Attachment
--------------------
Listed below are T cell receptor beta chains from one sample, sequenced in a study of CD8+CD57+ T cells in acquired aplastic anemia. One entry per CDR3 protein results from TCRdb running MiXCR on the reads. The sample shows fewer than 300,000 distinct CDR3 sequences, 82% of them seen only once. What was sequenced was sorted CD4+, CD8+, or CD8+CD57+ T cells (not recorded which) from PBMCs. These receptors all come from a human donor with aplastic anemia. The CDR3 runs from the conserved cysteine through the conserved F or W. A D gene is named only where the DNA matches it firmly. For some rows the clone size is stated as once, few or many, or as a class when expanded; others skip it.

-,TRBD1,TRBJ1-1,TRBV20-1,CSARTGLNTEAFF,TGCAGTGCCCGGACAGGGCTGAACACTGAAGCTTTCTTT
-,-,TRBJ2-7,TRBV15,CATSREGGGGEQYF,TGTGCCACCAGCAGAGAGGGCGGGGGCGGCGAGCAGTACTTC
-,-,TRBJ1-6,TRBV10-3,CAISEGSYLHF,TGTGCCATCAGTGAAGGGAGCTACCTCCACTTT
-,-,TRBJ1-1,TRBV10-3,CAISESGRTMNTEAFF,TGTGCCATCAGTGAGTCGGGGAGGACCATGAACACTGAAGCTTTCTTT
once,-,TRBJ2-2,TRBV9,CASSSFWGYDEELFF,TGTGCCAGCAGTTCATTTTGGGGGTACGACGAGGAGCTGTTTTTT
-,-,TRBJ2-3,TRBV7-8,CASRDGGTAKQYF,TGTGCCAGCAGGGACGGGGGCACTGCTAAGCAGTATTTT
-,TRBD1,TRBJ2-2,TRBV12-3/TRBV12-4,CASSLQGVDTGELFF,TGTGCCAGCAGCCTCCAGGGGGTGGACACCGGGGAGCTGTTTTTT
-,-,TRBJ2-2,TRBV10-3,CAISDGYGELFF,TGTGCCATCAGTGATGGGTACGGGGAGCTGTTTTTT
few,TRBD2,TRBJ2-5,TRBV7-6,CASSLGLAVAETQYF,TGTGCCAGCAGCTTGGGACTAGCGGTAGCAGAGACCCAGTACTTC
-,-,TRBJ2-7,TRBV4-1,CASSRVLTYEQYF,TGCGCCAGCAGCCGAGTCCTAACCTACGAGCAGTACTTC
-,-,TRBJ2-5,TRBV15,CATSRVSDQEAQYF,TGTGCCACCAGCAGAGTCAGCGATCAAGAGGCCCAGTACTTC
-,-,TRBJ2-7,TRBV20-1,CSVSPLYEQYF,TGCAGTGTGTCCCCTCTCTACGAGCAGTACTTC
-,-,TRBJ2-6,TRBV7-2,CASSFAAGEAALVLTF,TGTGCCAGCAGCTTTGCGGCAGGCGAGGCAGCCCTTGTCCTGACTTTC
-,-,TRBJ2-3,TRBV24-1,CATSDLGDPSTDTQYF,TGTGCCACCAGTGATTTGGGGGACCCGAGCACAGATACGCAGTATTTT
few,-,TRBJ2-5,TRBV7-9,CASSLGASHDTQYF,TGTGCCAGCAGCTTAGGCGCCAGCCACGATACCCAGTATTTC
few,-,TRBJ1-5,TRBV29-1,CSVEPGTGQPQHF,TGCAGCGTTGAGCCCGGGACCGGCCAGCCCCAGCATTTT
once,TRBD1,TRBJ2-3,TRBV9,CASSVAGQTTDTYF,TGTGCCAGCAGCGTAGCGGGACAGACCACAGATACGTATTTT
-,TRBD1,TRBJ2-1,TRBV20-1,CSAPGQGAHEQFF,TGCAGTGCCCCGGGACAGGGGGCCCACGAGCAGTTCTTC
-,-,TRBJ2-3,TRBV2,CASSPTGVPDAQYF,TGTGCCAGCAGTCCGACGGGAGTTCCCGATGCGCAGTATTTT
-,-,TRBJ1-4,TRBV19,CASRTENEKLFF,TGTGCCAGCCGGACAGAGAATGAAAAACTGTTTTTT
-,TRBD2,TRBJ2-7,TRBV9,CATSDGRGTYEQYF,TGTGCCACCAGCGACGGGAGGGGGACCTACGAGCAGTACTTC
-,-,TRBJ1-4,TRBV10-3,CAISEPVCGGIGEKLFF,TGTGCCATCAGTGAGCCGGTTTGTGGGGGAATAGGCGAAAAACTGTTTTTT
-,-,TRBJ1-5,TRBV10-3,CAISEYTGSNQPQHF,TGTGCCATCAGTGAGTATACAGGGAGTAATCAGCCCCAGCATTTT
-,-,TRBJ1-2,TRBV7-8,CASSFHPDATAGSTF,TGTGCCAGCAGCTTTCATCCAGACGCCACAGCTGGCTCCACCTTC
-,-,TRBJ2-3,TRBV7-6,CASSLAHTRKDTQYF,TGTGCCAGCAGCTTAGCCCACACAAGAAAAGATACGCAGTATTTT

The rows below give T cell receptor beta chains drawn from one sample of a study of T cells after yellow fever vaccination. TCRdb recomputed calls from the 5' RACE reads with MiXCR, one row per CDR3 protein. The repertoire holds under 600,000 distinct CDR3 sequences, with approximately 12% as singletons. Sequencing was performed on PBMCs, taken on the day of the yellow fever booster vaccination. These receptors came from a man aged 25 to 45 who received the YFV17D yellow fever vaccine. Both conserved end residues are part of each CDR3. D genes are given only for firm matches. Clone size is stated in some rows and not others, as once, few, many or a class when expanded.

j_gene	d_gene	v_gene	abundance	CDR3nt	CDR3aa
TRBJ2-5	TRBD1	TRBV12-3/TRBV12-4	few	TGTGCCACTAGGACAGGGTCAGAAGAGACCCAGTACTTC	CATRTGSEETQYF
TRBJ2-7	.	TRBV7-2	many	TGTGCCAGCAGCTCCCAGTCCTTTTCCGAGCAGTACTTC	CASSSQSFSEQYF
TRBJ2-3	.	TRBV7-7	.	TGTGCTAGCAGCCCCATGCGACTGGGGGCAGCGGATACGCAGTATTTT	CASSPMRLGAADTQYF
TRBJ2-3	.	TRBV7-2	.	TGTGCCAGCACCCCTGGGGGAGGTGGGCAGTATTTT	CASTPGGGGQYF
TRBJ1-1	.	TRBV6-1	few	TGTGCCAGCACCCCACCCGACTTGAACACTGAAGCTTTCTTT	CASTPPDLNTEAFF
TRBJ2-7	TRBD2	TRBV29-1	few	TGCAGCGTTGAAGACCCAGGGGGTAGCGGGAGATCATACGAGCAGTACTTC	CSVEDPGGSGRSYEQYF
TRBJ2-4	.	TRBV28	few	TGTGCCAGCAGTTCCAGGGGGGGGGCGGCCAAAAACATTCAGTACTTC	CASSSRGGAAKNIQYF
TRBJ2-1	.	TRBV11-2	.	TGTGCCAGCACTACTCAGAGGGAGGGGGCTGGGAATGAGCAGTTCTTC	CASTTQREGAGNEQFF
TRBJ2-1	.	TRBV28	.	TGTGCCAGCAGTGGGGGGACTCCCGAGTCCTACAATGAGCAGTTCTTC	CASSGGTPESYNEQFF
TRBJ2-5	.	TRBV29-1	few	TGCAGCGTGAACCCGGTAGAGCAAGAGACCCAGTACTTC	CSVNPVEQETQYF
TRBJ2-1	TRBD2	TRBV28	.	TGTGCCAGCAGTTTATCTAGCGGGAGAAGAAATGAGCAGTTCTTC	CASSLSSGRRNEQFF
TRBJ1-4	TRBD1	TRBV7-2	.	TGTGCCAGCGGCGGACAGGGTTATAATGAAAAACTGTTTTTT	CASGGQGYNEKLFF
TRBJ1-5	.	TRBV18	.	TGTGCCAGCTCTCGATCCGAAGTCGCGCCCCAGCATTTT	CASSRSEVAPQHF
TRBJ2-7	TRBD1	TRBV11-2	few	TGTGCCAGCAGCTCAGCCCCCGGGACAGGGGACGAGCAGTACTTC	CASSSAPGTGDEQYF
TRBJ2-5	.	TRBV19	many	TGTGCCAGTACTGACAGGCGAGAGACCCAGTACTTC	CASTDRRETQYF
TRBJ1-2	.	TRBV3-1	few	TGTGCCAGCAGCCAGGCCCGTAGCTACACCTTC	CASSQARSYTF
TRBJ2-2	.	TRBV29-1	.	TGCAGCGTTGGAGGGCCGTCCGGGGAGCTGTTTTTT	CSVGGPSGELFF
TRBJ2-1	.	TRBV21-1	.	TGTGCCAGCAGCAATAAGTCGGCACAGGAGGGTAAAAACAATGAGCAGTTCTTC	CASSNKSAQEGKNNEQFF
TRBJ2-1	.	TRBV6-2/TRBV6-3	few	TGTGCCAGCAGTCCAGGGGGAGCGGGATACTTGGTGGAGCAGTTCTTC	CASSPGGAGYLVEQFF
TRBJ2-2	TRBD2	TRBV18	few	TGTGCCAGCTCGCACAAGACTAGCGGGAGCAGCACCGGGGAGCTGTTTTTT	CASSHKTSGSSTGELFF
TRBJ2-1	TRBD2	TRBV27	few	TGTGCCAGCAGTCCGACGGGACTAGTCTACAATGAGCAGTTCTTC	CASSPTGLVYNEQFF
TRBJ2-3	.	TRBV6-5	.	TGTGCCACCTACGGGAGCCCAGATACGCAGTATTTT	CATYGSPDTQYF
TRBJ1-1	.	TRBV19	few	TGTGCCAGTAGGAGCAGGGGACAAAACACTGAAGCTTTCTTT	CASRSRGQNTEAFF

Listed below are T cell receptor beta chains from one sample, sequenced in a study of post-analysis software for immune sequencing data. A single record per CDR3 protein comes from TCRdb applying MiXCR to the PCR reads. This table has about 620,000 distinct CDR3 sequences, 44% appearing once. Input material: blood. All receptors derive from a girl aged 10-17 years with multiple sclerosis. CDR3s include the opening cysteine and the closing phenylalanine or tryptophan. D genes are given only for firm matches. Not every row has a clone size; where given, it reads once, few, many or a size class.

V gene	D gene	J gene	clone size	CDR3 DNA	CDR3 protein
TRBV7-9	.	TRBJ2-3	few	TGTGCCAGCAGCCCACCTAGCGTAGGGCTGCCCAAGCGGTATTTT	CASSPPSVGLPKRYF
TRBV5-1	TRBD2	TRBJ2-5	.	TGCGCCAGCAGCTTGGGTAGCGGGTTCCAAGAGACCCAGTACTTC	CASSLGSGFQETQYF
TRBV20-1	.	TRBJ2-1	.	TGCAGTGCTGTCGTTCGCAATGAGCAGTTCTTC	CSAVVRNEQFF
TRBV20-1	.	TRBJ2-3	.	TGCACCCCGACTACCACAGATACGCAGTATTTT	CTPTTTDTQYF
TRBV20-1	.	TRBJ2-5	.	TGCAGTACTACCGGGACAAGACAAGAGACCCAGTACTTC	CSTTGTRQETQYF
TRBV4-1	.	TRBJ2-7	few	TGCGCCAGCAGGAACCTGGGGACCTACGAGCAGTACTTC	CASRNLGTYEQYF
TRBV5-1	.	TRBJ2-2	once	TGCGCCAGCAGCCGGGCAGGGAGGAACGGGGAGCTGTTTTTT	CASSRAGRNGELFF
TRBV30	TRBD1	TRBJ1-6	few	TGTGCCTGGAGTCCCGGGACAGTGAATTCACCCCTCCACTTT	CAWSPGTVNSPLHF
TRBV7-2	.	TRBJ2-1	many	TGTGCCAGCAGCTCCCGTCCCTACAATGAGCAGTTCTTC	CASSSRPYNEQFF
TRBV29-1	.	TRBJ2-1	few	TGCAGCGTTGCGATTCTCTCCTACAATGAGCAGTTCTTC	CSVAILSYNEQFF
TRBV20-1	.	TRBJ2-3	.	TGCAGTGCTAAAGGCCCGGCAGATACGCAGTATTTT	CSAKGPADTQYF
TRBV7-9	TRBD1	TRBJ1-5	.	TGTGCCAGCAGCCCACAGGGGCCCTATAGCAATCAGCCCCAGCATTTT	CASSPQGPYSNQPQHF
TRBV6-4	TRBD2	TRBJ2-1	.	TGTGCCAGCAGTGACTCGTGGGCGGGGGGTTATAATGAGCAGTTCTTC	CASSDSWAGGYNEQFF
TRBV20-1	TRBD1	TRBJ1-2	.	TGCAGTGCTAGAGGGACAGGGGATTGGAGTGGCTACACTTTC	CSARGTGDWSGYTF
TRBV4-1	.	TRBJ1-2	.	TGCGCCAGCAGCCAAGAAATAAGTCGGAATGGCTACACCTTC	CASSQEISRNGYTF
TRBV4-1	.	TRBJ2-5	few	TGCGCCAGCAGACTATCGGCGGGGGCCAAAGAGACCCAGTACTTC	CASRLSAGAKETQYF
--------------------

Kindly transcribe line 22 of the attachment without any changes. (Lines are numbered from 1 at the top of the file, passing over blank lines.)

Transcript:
-,TRBD2,TRBJ2-7,TRBV9,CATSDGRGTYEQYF,TGTGCCACCAGCGACGGGAGGGGGACCTACGAGCAGTACTTC